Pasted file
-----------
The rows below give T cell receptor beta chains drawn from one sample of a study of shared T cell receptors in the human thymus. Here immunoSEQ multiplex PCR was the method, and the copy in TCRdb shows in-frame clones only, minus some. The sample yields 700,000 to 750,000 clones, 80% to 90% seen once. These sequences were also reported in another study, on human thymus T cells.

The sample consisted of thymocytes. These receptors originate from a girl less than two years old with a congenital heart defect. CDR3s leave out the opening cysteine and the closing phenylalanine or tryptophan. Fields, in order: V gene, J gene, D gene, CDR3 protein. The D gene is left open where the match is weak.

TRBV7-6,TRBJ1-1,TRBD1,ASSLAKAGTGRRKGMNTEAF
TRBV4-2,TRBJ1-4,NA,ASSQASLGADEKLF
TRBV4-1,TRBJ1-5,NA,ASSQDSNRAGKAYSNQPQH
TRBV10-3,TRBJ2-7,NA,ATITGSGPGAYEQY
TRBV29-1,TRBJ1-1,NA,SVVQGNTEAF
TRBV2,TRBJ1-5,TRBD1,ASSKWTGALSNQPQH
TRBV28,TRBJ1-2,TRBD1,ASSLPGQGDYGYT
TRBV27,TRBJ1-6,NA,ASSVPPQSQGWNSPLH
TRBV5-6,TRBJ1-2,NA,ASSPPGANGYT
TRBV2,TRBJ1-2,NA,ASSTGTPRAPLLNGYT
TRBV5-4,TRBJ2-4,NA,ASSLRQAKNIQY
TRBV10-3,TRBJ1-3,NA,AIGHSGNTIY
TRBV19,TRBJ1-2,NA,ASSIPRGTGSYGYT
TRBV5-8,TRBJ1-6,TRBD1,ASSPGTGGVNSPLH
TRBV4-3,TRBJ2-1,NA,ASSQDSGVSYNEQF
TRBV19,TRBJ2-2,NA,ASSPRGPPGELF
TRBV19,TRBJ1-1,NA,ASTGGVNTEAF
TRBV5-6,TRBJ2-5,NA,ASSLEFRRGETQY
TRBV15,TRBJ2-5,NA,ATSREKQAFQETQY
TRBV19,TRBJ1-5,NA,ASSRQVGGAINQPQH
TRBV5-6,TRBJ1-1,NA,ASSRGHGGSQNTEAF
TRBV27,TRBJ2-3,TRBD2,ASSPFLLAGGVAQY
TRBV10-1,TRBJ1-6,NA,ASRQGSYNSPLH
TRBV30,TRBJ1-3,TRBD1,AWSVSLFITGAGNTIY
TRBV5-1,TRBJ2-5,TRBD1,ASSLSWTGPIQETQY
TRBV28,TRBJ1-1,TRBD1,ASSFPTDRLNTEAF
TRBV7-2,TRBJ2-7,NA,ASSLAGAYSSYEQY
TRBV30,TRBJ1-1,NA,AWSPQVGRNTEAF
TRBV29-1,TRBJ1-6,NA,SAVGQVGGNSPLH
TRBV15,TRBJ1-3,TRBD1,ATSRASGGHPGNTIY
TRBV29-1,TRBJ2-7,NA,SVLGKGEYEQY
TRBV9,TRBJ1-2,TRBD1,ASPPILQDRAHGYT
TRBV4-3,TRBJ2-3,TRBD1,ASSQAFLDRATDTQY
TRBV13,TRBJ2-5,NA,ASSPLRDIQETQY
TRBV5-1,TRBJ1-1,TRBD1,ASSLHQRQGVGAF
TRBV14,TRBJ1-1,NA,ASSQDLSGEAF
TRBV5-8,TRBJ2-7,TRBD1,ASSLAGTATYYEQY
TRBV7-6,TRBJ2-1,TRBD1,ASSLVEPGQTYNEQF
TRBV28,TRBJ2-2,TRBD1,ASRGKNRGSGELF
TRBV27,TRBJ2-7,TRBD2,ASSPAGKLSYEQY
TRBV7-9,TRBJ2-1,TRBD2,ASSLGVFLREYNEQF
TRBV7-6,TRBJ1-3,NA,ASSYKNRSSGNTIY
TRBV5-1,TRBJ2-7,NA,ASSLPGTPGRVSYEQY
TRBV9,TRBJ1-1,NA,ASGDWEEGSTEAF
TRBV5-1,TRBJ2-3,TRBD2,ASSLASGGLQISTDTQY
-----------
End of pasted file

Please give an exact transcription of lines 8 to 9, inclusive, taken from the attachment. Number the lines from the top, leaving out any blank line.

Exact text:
TRBV2,TRBJ1-5,TRBD1,ASSKWTGALSNQPQH
TRBV28,TRBJ1-2,TRBD1,ASSLPGQGDYGYT